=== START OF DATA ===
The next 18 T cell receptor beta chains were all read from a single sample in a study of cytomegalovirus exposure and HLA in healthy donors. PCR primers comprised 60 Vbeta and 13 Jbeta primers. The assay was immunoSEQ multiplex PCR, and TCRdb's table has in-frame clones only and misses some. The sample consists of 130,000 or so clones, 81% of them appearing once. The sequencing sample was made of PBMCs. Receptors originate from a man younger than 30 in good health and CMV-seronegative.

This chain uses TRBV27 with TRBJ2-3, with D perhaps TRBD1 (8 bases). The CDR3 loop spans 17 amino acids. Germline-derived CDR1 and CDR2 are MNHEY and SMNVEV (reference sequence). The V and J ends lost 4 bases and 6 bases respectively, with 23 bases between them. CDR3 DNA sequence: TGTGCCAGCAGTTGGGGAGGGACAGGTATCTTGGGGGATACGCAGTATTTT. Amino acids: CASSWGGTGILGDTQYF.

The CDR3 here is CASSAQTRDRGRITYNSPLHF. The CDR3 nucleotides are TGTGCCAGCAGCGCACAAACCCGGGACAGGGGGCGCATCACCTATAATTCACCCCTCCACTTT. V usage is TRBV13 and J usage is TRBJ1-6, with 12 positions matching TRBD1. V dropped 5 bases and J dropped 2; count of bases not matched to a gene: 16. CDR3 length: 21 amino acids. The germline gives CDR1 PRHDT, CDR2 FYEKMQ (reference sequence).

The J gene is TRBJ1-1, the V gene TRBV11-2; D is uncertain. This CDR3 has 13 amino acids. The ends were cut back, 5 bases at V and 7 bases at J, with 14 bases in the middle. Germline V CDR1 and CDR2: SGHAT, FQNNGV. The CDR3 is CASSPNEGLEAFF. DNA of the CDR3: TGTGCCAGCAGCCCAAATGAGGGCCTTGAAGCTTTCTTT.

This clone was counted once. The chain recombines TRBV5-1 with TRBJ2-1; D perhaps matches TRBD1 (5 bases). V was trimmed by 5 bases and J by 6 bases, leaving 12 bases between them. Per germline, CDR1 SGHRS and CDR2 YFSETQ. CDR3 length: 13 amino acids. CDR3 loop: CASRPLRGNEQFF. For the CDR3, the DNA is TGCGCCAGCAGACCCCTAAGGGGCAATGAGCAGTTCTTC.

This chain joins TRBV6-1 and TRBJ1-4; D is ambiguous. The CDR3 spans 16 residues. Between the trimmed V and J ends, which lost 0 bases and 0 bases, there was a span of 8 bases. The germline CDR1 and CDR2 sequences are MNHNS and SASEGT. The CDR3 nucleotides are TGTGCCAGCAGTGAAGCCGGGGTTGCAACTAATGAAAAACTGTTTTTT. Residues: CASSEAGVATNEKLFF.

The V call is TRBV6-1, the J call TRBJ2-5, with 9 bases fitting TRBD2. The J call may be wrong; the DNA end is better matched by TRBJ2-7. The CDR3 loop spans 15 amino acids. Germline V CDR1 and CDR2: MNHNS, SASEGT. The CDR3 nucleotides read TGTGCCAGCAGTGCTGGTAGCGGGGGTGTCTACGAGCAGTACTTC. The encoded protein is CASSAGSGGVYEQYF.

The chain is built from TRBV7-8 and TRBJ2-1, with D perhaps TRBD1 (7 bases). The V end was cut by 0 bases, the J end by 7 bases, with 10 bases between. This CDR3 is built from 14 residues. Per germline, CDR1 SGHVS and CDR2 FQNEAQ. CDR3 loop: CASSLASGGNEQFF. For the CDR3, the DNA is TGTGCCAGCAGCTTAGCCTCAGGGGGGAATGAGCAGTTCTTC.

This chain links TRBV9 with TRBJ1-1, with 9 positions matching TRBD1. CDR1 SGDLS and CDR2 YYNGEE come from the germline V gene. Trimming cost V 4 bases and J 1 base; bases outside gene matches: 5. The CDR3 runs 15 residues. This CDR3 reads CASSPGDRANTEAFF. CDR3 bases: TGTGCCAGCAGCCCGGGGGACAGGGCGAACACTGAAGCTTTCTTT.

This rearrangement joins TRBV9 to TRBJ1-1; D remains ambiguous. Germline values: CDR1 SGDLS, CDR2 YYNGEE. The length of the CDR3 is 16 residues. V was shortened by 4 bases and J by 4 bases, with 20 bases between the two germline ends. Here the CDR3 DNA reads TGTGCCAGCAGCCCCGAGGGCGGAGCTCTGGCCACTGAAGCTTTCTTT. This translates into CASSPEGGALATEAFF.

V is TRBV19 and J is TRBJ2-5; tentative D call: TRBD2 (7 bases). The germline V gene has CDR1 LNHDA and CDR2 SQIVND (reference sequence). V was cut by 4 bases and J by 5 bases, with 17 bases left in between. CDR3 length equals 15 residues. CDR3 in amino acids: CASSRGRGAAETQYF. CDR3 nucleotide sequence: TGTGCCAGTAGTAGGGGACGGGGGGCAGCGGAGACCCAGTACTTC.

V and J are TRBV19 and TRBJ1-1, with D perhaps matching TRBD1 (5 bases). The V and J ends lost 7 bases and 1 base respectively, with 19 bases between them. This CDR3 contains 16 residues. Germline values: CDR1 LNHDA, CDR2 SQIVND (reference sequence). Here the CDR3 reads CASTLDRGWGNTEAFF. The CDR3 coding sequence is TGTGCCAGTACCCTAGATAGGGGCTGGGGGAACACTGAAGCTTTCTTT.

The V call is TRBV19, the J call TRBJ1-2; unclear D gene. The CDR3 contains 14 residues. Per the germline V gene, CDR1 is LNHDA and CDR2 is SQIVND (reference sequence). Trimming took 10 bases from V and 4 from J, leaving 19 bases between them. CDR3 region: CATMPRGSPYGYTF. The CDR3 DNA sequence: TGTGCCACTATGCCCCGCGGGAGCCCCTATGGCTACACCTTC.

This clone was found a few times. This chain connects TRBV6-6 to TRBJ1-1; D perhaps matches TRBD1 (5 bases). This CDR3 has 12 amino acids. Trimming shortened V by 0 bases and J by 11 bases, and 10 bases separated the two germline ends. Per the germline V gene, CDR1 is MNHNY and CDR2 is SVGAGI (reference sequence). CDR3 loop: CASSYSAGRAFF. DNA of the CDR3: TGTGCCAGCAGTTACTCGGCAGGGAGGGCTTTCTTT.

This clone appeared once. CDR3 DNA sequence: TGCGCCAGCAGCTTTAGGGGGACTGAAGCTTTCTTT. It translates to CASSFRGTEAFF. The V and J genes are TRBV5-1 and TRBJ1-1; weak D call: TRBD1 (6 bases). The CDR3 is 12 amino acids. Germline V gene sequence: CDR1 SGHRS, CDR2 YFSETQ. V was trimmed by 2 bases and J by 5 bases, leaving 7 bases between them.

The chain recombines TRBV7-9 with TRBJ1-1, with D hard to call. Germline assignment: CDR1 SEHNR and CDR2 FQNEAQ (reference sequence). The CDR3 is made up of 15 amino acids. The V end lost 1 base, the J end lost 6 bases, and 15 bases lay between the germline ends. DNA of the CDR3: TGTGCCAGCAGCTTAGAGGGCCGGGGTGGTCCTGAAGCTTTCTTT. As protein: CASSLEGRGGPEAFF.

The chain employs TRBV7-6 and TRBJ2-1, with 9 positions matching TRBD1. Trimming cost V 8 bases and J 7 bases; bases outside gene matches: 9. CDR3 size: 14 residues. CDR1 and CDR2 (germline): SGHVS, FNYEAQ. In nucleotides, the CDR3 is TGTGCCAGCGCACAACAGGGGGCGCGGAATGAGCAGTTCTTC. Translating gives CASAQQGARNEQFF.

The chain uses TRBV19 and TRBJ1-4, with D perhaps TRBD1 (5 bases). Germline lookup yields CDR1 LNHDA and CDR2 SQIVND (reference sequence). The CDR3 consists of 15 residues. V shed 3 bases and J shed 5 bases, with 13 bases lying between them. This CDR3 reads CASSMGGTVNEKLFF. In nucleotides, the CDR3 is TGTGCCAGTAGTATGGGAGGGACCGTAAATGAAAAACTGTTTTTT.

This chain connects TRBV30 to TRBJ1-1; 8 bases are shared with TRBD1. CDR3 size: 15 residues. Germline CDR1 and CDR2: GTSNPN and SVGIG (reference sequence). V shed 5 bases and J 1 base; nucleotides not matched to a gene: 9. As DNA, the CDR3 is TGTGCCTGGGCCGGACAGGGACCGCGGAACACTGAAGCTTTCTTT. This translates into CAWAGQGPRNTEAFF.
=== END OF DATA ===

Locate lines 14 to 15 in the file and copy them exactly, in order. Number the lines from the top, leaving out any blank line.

This clone was found a few times. This chain connects TRBV6-6 to TRBJ1-1; D perhaps matches TRBD1 (5 bases). This CDR3 has 12 amino acids. Trimming shortened V by 0 bases and J by 11 bases, and 10 bases separated the two germline ends. Per the germline V gene, CDR1 is MNHNY and CDR2 is SVGAGI (reference sequence). CDR3 loop: CASSYSAGRAFF. DNA of the CDR3: TGTGCCAGCAGTTACTCGGCAGGGAGGGCTTTCTTT.

This clone appeared once. CDR3 DNA sequence: TGCGCCAGCAGCTTTAGGGGGACTGAAGCTTTCTTT. It translates to CASSFRGTEAFF. The V and J genes are TRBV5-1 and TRBJ1-1; weak D call: TRBD1 (6 bases). The CDR3 is 12 amino acids. Germline V gene sequence: CDR1 SGHRS, CDR2 YFSETQ. V was trimmed by 2 bases and J by 5 bases, leaving 7 bases between them.